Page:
By NEIL HARTNELL
Tribune Business Editor
Web shops were last night warned by a Cabinet minister to “get on board and pay your fair share to the Treasury” otherwise their licences will not be renewed if taxes remain owing.
Dionisio D’Aguilar, minister of tourism and aviation, who has responsibility for gaming, said there was no good reason for continued foot-dragging by some operators now that the industry’s taxation settlement with the government had been given legal effect.
He revealed that two web shop chains, which he did not name, had been waiting for the Gaming Board to confirm the “specifics” of the agreement before they began to pay taxes owing for both the first half of the 2018-2019 fiscal year and under the new structure.
Warning that operators may “have a large mountain to climb” if they did not soon begin paying what is owed, Mr D’Aguilar said tax non-compliance would result in the withholding of licence renewals by the Gaming Board.
He admitted, though, that he was unaware of Wayne Munroe QC’s revelation to Tribune Business last week that none of his three web shop clients had signed up to the mid-February settlement with the government that was unveiled with much fanfare by the Minnis administration.
Mr Munroe, who represents the Island Game, Paradise Games and Asure Win chains, said “resolution wasn’t agreed” between his clients and the Government, and that a legal challenge remained a possibility once he had assessed the proposed legal reforms and received their instructions.
Mr D’Aguilar, though, yesterday argued that the tabling of legal and regulatory reforms in Parliament to give effect to the settlement should act as the trigger to “put this behind us and move on” for the benefit of both sides.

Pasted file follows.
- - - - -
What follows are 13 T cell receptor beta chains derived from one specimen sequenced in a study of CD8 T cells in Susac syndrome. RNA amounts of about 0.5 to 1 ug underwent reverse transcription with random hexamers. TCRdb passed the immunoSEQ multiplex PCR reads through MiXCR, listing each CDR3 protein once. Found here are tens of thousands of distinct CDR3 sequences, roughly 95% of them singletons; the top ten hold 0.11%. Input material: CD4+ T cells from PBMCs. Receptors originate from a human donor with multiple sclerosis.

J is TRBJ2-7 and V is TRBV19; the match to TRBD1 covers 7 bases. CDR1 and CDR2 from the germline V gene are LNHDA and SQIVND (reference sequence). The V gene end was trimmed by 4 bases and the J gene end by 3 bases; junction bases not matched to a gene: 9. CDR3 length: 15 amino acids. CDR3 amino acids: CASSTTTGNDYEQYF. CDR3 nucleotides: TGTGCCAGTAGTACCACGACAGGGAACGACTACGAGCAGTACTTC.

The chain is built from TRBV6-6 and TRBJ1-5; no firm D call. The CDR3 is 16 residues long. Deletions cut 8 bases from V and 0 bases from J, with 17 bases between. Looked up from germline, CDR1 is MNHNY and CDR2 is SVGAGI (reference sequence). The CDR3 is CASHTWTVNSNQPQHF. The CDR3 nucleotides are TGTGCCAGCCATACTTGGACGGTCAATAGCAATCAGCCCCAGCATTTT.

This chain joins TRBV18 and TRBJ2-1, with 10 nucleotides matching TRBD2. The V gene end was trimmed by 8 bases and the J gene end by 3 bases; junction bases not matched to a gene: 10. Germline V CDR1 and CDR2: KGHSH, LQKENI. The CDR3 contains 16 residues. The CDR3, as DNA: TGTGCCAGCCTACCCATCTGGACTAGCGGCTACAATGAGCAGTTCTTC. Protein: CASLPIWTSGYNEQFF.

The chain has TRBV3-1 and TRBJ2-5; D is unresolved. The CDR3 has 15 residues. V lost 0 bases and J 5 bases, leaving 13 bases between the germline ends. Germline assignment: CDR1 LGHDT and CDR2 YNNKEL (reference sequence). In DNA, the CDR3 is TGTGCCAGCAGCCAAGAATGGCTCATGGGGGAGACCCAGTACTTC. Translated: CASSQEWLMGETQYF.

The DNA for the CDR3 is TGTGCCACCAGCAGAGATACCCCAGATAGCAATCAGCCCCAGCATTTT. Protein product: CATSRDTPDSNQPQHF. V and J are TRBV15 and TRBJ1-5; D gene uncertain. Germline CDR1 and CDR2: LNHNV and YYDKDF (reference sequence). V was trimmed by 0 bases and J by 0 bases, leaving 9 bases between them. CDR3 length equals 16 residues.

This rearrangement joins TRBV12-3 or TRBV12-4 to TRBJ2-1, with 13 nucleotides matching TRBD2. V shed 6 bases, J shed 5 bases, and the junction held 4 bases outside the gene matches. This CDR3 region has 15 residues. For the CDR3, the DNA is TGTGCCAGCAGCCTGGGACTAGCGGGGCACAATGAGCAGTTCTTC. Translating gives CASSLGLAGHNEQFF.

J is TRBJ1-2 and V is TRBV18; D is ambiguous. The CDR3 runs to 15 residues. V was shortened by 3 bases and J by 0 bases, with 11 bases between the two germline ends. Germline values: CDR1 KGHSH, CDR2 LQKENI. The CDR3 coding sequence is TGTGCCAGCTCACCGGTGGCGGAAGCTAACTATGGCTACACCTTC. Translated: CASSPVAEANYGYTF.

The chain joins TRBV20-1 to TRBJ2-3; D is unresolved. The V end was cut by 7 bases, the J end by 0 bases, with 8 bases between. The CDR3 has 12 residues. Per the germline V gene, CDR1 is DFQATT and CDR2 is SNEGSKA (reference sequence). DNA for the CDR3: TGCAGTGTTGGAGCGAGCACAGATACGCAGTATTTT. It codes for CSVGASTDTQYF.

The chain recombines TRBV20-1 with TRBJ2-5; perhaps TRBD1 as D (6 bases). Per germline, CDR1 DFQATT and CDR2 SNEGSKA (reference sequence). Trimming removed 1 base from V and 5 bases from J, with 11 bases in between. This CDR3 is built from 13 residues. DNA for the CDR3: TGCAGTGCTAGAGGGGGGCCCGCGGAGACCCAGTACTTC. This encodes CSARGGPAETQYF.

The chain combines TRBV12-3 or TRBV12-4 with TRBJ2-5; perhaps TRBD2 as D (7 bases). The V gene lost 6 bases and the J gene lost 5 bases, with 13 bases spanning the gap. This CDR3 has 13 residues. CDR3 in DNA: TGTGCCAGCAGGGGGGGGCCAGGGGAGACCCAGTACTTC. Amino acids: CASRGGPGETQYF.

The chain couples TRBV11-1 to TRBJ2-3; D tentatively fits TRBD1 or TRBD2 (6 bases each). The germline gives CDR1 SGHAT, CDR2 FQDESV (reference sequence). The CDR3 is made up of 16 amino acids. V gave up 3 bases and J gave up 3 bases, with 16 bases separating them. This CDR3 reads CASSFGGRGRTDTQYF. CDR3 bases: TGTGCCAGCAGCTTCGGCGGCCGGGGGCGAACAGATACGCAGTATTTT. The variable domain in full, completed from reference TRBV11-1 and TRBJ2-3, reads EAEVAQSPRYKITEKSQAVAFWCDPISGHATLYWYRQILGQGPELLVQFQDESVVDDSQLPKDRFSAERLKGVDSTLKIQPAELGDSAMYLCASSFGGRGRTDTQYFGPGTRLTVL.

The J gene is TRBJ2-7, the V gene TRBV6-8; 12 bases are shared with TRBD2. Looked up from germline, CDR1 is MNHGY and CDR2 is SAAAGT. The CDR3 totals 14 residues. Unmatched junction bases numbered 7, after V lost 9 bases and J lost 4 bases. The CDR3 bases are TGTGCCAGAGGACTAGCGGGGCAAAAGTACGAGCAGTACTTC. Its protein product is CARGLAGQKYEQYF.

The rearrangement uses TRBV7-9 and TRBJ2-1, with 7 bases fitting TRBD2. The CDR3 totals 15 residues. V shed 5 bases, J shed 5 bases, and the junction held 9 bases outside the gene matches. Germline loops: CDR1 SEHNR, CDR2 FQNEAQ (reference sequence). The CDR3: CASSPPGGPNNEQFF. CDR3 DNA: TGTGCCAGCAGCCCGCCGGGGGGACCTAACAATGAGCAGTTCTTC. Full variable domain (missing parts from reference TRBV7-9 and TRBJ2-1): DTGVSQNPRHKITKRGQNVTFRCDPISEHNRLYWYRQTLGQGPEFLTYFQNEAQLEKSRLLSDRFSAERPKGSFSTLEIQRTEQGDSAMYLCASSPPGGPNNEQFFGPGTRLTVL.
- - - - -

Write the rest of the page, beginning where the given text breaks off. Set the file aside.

“We’ve laid the legislation to concretise what was agreed between legal representatives of the operators and the Government,” Mr D’Aguilar told Tribune Business: “I strongly suggest that every operator begins to abide by these rules and pays the taxes, because these taxes are obviously accruing.
“If they don’t pay them this is a large mountain for them to climb to remain compliant, and they need to receive the necessary licences from the Gaming Board. If we feel they are non-compliant, then we’re not able to issue the licences unless they’re able to pay the taxes.”
While Mr Munroe said Sebas Bastian’s Island Luck and Ultra Games were the only two operators “as far as I’m aware” who had agreed to the settlement terms with the Government, Mr D’Aguilar argued that he did “not see any reason” to drag the issue out any further.
“We should put this behind us and move on,” he said. “Nothing is gained by dragging this on further. The gaming house operators agreed to this. I don’t see why these two have not. I would suggest they get on board and pay their fair share to the Treasury or what they are mandated to pay to the Treasury.”
Mr D’Aguilar said the “two” web shops he was referring to were awaiting “official notification” of the settlement and what they have to pay, adding: “I don’t think there was a disagreement to pay... The Bills should be all the notification they require, and I would suggest they begin to abide by the agreement.
“One or two of them were wanting a letter from the Gaming Board outlining the specifics of the agreement, but I was under the impression everyone has agreed to pay the taxes from July to December and the new tax increases from January to June.
“I think we’ve reached a compromise rather than endless litigation. The agreement with the gaming house operators has been implemented. Let’s move on. We don’t need it to be any more contentious in any way or for this to be dragged on any longer than it has already been dragged out.”